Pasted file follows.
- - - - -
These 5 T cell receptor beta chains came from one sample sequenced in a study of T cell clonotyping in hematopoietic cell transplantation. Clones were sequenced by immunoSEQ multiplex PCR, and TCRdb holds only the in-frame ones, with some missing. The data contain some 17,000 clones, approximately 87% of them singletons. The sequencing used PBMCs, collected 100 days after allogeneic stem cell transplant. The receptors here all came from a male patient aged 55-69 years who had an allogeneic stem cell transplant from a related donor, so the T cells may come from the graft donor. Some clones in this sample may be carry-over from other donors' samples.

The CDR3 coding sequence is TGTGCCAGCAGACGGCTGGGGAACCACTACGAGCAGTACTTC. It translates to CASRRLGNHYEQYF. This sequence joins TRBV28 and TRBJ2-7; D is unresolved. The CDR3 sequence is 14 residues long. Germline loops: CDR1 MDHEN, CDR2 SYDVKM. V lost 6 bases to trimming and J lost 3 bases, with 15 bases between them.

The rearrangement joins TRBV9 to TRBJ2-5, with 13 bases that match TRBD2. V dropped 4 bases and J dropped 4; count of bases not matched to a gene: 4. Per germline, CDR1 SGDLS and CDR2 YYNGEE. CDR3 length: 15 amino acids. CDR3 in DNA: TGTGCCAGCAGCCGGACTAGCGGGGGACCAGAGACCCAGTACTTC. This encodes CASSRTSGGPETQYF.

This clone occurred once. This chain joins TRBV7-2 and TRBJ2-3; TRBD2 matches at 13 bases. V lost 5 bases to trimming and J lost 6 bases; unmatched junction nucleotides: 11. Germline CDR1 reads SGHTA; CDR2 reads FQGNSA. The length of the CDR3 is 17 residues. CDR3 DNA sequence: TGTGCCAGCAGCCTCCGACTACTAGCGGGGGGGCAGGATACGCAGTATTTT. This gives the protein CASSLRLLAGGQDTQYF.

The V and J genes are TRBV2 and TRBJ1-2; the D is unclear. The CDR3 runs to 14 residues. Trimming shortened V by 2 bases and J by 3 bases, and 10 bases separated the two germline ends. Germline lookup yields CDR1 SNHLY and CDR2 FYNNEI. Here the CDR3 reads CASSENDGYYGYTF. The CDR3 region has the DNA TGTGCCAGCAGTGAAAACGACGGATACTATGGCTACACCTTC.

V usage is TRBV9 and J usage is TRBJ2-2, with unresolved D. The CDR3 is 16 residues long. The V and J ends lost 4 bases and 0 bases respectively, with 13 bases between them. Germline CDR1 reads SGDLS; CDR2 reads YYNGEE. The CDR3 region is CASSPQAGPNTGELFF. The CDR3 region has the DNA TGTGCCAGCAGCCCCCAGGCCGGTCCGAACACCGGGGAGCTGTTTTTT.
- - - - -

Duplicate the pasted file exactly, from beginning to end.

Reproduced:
These 5 T cell receptor beta chains came from one sample sequenced in a study of T cell clonotyping in hematopoietic cell transplantation. Clones were sequenced by immunoSEQ multiplex PCR, and TCRdb holds only the in-frame ones, with some missing. The data contain some 17,000 clones, approximately 87% of them singletons. The sequencing used PBMCs, collected 100 days after allogeneic stem cell transplant. The receptors here all came from a male patient aged 55-69 years who had an allogeneic stem cell transplant from a related donor, so the T cells may come from the graft donor. Some clones in this sample may be carry-over from other donors' samples.

The CDR3 coding sequence is TGTGCCAGCAGACGGCTGGGGAACCACTACGAGCAGTACTTC. It translates to CASRRLGNHYEQYF. This sequence joins TRBV28 and TRBJ2-7; D is unresolved. The CDR3 sequence is 14 residues long. Germline loops: CDR1 MDHEN, CDR2 SYDVKM. V lost 6 bases to trimming and J lost 3 bases, with 15 bases between them.

The rearrangement joins TRBV9 to TRBJ2-5, with 13 bases that match TRBD2. V dropped 4 bases and J dropped 4; count of bases not matched to a gene: 4. Per germline, CDR1 SGDLS and CDR2 YYNGEE. CDR3 length: 15 amino acids. CDR3 in DNA: TGTGCCAGCAGCCGGACTAGCGGGGGACCAGAGACCCAGTACTTC. This encodes CASSRTSGGPETQYF.

This clone occurred once. This chain joins TRBV7-2 and TRBJ2-3; TRBD2 matches at 13 bases. V lost 5 bases to trimming and J lost 6 bases; unmatched junction nucleotides: 11. Germline CDR1 reads SGHTA; CDR2 reads FQGNSA. The length of the CDR3 is 17 residues. CDR3 DNA sequence: TGTGCCAGCAGCCTCCGACTACTAGCGGGGGGGCAGGATACGCAGTATTTT. This gives the protein CASSLRLLAGGQDTQYF.

The V and J genes are TRBV2 and TRBJ1-2; the D is unclear. The CDR3 runs to 14 residues. Trimming shortened V by 2 bases and J by 3 bases, and 10 bases separated the two germline ends. Germline lookup yields CDR1 SNHLY and CDR2 FYNNEI. Here the CDR3 reads CASSENDGYYGYTF. The CDR3 region has the DNA TGTGCCAGCAGTGAAAACGACGGATACTATGGCTACACCTTC.

V usage is TRBV9 and J usage is TRBJ2-2, with unresolved D. The CDR3 is 16 residues long. The V and J ends lost 4 bases and 0 bases respectively, with 13 bases between them. Germline CDR1 reads SGDLS; CDR2 reads YYNGEE. The CDR3 region is CASSPQAGPNTGELFF. The CDR3 region has the DNA TGTGCCAGCAGCCCCCAGGCCGGTCCGAACACCGGGGAGCTGTTTTTT.